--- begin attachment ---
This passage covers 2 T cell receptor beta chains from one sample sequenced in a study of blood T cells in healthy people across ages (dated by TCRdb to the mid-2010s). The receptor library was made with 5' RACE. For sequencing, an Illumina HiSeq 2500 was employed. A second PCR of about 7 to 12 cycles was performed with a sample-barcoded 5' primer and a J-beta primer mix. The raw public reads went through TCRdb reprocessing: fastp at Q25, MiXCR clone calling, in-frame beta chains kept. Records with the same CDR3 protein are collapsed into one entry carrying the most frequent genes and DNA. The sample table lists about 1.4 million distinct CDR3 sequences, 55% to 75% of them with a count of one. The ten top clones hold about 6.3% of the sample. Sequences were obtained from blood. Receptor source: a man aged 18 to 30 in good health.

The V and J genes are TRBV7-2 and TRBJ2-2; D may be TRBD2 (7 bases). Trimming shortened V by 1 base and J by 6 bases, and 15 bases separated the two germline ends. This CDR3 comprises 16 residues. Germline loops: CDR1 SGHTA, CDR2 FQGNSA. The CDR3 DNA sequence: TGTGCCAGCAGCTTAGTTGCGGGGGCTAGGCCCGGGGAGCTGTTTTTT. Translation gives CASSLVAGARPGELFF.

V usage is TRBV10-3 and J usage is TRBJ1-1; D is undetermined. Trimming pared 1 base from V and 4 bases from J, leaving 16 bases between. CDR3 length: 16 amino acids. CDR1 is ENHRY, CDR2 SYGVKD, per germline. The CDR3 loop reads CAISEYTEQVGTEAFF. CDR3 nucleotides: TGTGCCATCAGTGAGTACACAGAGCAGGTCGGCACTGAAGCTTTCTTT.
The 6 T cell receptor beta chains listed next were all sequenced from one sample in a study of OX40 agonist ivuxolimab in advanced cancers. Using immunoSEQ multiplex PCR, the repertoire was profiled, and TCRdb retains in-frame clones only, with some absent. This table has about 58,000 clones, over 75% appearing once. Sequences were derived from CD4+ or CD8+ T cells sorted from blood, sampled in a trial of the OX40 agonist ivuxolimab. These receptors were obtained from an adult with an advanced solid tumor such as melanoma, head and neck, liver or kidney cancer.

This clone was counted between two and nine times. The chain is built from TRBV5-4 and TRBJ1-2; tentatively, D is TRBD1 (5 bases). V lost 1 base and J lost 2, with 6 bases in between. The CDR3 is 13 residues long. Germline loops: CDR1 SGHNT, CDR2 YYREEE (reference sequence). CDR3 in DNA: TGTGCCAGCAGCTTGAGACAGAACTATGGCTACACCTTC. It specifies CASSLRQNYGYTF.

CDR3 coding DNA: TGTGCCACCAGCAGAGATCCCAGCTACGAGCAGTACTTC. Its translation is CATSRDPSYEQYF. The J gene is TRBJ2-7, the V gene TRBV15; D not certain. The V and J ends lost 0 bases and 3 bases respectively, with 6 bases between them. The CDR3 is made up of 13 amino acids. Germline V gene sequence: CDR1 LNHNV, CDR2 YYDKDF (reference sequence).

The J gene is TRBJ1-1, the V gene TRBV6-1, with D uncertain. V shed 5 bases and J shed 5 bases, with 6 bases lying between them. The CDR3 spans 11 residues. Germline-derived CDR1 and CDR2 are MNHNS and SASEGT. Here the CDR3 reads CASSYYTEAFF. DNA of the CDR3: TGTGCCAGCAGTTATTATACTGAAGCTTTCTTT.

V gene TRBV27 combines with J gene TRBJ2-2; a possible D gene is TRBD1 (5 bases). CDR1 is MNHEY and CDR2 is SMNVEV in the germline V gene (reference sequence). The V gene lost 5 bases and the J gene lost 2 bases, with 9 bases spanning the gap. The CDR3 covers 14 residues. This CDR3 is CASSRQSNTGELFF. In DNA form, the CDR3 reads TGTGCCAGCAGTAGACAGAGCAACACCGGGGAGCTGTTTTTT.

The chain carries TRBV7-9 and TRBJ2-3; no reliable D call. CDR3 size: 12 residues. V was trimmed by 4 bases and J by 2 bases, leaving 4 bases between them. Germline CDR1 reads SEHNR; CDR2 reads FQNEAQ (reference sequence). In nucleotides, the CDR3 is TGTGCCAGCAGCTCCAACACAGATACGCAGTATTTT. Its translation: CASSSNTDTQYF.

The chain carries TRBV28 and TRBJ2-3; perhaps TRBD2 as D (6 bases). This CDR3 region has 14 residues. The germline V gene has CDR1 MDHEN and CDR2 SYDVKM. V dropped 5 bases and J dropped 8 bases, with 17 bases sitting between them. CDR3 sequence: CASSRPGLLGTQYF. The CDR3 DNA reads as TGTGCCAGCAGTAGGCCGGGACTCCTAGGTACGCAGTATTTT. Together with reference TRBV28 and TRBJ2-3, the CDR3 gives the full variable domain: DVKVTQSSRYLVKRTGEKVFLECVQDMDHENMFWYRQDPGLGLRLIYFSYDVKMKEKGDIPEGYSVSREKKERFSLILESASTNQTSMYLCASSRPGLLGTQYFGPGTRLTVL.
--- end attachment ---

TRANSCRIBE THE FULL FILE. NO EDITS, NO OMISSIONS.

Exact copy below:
This passage covers 2 T cell receptor beta chains from one sample sequenced in a study of blood T cells in healthy people across ages (dated by TCRdb to the mid-2010s). The receptor library was made with 5' RACE. For sequencing, an Illumina HiSeq 2500 was employed. A second PCR of about 7 to 12 cycles was performed with a sample-barcoded 5' primer and a J-beta primer mix. The raw public reads went through TCRdb reprocessing: fastp at Q25, MiXCR clone calling, in-frame beta chains kept. Records with the same CDR3 protein are collapsed into one entry carrying the most frequent genes and DNA. The sample table lists about 1.4 million distinct CDR3 sequences, 55% to 75% of them with a count of one. The ten top clones hold about 6.3% of the sample. Sequences were obtained from blood. Receptor source: a man aged 18 to 30 in good health.

The V and J genes are TRBV7-2 and TRBJ2-2; D may be TRBD2 (7 bases). Trimming shortened V by 1 base and J by 6 bases, and 15 bases separated the two germline ends. This CDR3 comprises 16 residues. Germline loops: CDR1 SGHTA, CDR2 FQGNSA. The CDR3 DNA sequence: TGTGCCAGCAGCTTAGTTGCGGGGGCTAGGCCCGGGGAGCTGTTTTTT. Translation gives CASSLVAGARPGELFF.

V usage is TRBV10-3 and J usage is TRBJ1-1; D is undetermined. Trimming pared 1 base from V and 4 bases from J, leaving 16 bases between. CDR3 length: 16 amino acids. CDR1 is ENHRY, CDR2 SYGVKD, per germline. The CDR3 loop reads CAISEYTEQVGTEAFF. CDR3 nucleotides: TGTGCCATCAGTGAGTACACAGAGCAGGTCGGCACTGAAGCTTTCTTT.
The 6 T cell receptor beta chains listed next were all sequenced from one sample in a study of OX40 agonist ivuxolimab in advanced cancers. Using immunoSEQ multiplex PCR, the repertoire was profiled, and TCRdb retains in-frame clones only, with some absent. This table has about 58,000 clones, over 75% appearing once. Sequences were derived from CD4+ or CD8+ T cells sorted from blood, sampled in a trial of the OX40 agonist ivuxolimab. These receptors were obtained from an adult with an advanced solid tumor such as melanoma, head and neck, liver or kidney cancer.

This clone was counted between two and nine times. The chain is built from TRBV5-4 and TRBJ1-2; tentatively, D is TRBD1 (5 bases). V lost 1 base and J lost 2, with 6 bases in between. The CDR3 is 13 residues long. Germline loops: CDR1 SGHNT, CDR2 YYREEE (reference sequence). CDR3 in DNA: TGTGCCAGCAGCTTGAGACAGAACTATGGCTACACCTTC. It specifies CASSLRQNYGYTF.

CDR3 coding DNA: TGTGCCACCAGCAGAGATCCCAGCTACGAGCAGTACTTC. Its translation is CATSRDPSYEQYF. The J gene is TRBJ2-7, the V gene TRBV15; D not certain. The V and J ends lost 0 bases and 3 bases respectively, with 6 bases between them. The CDR3 is made up of 13 amino acids. Germline V gene sequence: CDR1 LNHNV, CDR2 YYDKDF (reference sequence).

The J gene is TRBJ1-1, the V gene TRBV6-1, with D uncertain. V shed 5 bases and J shed 5 bases, with 6 bases lying between them. The CDR3 spans 11 residues. Germline-derived CDR1 and CDR2 are MNHNS and SASEGT. Here the CDR3 reads CASSYYTEAFF. DNA of the CDR3: TGTGCCAGCAGTTATTATACTGAAGCTTTCTTT.

V gene TRBV27 combines with J gene TRBJ2-2; a possible D gene is TRBD1 (5 bases). CDR1 is MNHEY and CDR2 is SMNVEV in the germline V gene (reference sequence). The V gene lost 5 bases and the J gene lost 2 bases, with 9 bases spanning the gap. The CDR3 covers 14 residues. This CDR3 is CASSRQSNTGELFF. In DNA form, the CDR3 reads TGTGCCAGCAGTAGACAGAGCAACACCGGGGAGCTGTTTTTT.

The chain carries TRBV7-9 and TRBJ2-3; no reliable D call. CDR3 size: 12 residues. V was trimmed by 4 bases and J by 2 bases, leaving 4 bases between them. Germline CDR1 reads SEHNR; CDR2 reads FQNEAQ (reference sequence). In nucleotides, the CDR3 is TGTGCCAGCAGCTCCAACACAGATACGCAGTATTTT. Its translation: CASSSNTDTQYF.

The chain carries TRBV28 and TRBJ2-3; perhaps TRBD2 as D (6 bases). This CDR3 region has 14 residues. The germline V gene has CDR1 MDHEN and CDR2 SYDVKM. V dropped 5 bases and J dropped 8 bases, with 17 bases sitting between them. CDR3 sequence: CASSRPGLLGTQYF. The CDR3 DNA reads as TGTGCCAGCAGTAGGCCGGGACTCCTAGGTACGCAGTATTTT. Together with reference TRBV28 and TRBJ2-3, the CDR3 gives the full variable domain: DVKVTQSSRYLVKRTGEKVFLECVQDMDHENMFWYRQDPGLGLRLIYFSYDVKMKEKGDIPEGYSVSREKKERFSLILESASTNQTSMYLCASSRPGLLGTQYFGPGTRLTVL.